CANADA: Some Canadian doctors continue to have concerns about prescribing medical marijuana after new guidelines were released for family physicians.
Earlier this week, the College of Family Physicians of Canada released preliminary guidance to its 30,000 members on prescribing dried cannabis.
The college said there’s no research evidence supporting use of medical marijuana for low-back pain or fibromyalgia. Its use can be considered for neuropathic pain, such as nerve-damage pain resulting from multiple sclerosis, from metastatic cancer or from diabetic neuropathy, when those conditions don’t respond to standard treatments, the guidelines state.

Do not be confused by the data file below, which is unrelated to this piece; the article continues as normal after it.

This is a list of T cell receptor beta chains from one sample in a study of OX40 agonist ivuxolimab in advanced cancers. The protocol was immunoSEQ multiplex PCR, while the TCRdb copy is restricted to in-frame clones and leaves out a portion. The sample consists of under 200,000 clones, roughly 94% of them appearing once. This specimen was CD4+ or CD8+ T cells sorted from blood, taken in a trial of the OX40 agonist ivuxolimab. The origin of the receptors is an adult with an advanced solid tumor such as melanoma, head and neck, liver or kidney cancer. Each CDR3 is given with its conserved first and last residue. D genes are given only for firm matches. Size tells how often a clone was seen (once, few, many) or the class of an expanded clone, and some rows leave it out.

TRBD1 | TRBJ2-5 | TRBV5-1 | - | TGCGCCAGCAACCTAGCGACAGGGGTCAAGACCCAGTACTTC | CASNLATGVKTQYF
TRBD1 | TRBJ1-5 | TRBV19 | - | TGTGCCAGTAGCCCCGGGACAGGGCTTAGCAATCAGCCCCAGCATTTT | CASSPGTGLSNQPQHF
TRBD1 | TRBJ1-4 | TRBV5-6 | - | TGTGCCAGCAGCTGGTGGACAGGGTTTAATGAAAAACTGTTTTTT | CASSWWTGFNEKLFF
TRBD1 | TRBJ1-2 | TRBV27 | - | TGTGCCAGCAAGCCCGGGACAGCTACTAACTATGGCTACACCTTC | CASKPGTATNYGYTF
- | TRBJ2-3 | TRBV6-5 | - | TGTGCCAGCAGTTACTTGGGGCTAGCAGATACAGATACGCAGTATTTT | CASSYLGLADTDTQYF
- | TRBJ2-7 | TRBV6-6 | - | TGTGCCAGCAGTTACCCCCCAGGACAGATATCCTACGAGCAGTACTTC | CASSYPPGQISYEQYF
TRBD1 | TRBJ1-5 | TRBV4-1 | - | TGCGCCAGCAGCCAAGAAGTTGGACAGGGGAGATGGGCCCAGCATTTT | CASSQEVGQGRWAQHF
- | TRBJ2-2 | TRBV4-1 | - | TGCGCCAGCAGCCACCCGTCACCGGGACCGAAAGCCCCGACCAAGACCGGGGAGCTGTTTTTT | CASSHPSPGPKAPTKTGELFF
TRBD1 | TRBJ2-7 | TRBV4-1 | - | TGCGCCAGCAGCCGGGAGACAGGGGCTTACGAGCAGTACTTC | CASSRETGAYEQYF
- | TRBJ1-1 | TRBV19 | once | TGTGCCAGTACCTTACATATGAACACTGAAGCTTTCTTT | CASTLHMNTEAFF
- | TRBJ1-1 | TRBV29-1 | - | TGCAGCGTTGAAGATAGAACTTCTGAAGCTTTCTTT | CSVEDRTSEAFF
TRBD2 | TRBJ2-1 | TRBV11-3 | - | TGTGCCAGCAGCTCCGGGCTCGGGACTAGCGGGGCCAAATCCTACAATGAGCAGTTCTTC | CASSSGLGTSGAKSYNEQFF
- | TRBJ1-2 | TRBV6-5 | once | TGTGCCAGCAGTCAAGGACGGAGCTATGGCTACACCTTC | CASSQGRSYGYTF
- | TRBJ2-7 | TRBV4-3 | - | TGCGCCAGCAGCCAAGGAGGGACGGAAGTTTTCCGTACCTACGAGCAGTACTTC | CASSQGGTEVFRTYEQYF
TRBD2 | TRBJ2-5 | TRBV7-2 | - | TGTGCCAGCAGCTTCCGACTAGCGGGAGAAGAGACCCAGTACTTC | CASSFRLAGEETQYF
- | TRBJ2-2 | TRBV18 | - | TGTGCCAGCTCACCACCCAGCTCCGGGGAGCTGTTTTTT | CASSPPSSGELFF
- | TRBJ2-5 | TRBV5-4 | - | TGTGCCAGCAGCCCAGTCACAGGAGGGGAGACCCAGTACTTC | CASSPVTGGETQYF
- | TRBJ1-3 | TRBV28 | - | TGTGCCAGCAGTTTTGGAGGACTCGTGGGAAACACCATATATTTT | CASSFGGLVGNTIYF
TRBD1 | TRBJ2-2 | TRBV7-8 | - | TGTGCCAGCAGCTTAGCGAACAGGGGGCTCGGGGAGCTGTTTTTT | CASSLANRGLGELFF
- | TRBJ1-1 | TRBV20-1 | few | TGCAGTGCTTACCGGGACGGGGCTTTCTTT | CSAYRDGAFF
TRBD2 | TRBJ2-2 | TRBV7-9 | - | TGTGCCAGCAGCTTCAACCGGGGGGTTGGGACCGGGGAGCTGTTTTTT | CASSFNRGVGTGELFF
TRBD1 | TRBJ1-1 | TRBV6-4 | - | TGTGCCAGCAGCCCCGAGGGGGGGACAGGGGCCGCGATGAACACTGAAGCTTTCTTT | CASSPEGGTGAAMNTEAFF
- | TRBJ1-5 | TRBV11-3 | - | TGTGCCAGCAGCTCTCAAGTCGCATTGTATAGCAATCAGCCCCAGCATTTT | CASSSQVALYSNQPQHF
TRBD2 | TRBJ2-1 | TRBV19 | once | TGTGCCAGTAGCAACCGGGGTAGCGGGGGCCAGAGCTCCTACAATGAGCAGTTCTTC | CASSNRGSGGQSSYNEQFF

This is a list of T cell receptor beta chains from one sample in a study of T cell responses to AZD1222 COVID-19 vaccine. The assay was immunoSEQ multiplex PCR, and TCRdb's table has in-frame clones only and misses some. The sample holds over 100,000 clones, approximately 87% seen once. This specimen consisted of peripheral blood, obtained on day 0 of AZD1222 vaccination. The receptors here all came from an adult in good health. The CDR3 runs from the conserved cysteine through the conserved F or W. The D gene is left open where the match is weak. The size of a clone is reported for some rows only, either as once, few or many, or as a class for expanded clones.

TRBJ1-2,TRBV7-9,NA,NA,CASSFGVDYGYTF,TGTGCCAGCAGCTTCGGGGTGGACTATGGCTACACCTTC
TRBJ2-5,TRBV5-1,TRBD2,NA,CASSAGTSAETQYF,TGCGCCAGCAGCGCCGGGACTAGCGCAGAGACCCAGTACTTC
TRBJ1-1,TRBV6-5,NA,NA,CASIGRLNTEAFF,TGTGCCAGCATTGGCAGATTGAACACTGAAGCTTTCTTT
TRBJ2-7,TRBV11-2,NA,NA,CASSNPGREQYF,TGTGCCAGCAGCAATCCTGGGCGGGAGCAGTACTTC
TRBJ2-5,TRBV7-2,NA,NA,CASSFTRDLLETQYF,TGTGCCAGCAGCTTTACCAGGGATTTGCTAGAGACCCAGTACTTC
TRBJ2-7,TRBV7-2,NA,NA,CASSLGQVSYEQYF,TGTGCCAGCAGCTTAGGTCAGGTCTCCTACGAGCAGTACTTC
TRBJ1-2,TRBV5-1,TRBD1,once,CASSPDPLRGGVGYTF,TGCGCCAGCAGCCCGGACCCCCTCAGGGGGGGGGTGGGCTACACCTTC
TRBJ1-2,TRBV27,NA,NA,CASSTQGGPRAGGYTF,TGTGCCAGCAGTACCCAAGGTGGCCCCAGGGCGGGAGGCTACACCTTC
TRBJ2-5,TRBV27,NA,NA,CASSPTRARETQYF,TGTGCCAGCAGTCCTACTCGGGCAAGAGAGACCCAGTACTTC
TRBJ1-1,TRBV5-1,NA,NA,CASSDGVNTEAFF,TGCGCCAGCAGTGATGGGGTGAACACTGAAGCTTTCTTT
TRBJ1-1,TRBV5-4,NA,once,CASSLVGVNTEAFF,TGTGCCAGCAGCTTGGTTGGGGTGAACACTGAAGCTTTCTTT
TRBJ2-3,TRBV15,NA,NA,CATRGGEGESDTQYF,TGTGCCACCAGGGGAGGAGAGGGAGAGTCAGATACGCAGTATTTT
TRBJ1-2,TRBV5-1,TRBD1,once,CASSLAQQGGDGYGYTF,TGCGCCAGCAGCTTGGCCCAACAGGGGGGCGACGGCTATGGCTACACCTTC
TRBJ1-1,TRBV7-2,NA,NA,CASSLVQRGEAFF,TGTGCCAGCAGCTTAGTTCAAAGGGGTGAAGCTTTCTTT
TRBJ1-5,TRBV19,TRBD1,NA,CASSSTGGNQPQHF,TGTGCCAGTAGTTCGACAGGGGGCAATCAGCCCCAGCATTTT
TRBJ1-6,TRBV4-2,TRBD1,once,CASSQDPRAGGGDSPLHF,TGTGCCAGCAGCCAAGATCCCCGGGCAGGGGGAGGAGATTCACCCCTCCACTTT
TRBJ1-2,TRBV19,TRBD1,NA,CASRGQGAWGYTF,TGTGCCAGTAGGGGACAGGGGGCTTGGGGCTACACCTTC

In April, Health Canada changed its regulations and put the power to authorize medical marijuana use in the hands of doctors. Supplies of the herb are now provided by licensed growers and patients with proven medical needs are no longer allowed to grow it for personal use.